FOOD SAFETY IN THE HOME: CURRENT MICROBIOLOGICAL PERSPECTIVES
Article publication date: 1 May 1992
Despite the publication of two comprehensive reports (Richmond I and II) on the microbiological safety of food, together with new legislation, there has been little direct action concerning food safety in the home. Of particular relevance has been new research data which have shown that smaller numbers of bacteria are able to cause food poisoning, which stresses the importance of cross‐contamination. Doubts also have been raised about the safety of cooking raw meat in microwave ovens. Of perhaps greater impact have been the increased demands of food manufacturers and consumers on refrigeration. This has resulted, for example, from the increasing popularity of convenience foods and a reduction in the use of preservatives. Furthermore, many bacteria implicated in food poisoning are able to grow at relatively low temperatures. Recommendations include new standards by manufacturers of refrigerators and microwave ovens, together with a greater awareness and education of food safety issues.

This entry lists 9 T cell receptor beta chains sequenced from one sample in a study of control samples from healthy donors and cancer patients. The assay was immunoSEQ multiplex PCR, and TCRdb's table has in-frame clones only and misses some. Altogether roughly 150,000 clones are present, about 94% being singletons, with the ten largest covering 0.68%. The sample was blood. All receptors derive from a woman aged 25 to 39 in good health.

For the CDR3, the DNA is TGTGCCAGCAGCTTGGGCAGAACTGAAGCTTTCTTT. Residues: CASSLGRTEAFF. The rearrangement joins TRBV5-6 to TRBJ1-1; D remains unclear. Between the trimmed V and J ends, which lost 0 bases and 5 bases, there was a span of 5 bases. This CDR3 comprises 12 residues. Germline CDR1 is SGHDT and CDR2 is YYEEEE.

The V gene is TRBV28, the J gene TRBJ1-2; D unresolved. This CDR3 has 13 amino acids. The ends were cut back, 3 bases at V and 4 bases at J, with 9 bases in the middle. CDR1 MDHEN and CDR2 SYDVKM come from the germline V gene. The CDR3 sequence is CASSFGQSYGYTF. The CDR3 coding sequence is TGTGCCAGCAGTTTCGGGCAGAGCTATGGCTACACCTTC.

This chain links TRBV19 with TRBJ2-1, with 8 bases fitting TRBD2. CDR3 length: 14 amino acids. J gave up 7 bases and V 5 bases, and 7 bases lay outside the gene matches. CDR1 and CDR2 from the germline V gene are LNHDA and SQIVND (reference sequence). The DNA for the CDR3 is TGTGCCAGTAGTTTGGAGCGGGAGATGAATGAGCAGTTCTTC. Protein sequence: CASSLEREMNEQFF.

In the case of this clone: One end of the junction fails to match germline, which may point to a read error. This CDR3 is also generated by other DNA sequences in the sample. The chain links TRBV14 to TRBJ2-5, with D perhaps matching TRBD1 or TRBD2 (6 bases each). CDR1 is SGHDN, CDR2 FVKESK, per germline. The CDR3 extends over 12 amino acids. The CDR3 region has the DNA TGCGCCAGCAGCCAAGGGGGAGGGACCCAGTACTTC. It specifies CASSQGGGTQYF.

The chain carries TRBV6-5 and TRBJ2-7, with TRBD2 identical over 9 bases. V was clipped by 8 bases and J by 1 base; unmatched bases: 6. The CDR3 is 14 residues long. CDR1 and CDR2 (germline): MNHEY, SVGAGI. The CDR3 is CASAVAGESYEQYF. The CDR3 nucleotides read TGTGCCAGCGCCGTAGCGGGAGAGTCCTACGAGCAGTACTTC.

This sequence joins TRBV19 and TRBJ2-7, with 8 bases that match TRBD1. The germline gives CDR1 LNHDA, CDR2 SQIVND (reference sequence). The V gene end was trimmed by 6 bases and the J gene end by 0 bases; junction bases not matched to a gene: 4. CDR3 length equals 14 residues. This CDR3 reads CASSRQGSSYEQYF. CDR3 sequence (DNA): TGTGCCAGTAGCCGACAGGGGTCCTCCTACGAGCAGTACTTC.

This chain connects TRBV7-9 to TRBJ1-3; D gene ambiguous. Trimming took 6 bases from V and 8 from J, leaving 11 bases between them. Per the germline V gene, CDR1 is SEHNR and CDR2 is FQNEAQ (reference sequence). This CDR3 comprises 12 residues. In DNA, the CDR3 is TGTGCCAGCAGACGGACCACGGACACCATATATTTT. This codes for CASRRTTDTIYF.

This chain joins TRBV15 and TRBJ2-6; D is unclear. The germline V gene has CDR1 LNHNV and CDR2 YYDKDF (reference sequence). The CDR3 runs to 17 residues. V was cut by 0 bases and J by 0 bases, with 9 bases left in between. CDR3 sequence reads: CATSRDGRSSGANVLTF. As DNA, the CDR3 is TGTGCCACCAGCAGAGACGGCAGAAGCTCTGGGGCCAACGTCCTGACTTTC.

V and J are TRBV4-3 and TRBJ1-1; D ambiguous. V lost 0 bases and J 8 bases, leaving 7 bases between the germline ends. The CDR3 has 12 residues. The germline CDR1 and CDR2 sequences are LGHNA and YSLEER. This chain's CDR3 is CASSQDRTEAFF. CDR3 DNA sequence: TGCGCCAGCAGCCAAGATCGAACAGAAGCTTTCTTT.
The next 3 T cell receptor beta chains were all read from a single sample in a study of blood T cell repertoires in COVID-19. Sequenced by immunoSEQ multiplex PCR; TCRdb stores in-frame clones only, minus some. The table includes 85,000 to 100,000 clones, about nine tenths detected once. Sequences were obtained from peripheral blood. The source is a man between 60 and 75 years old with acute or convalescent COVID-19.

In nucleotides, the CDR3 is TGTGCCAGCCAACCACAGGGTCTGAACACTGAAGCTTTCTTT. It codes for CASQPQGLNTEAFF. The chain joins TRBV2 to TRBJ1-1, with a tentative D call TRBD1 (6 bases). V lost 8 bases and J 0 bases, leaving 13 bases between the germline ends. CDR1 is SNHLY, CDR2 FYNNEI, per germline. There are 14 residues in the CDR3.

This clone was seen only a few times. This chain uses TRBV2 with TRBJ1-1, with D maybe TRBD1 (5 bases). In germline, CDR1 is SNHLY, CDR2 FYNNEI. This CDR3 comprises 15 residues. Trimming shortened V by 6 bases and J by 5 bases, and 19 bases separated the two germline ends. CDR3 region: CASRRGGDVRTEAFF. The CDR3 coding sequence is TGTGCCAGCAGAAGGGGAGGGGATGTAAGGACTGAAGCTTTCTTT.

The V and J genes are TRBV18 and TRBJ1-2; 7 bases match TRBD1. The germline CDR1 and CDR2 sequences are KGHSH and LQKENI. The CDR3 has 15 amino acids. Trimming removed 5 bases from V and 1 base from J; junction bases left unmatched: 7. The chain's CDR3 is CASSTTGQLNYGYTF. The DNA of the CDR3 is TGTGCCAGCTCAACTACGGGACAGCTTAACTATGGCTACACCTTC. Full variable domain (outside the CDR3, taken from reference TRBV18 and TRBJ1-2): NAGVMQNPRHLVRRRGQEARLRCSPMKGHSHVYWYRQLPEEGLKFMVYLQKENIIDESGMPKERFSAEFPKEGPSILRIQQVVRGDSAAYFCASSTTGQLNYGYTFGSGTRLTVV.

Eley, A. (1992), "FOOD SAFETY IN THE HOME: CURRENT MICROBIOLOGICAL PERSPECTIVES", Nutrition & Food Science, Vol. 92 No. 5, pp. 8-13. https://doi.org/10.1108/EUM0000000000965
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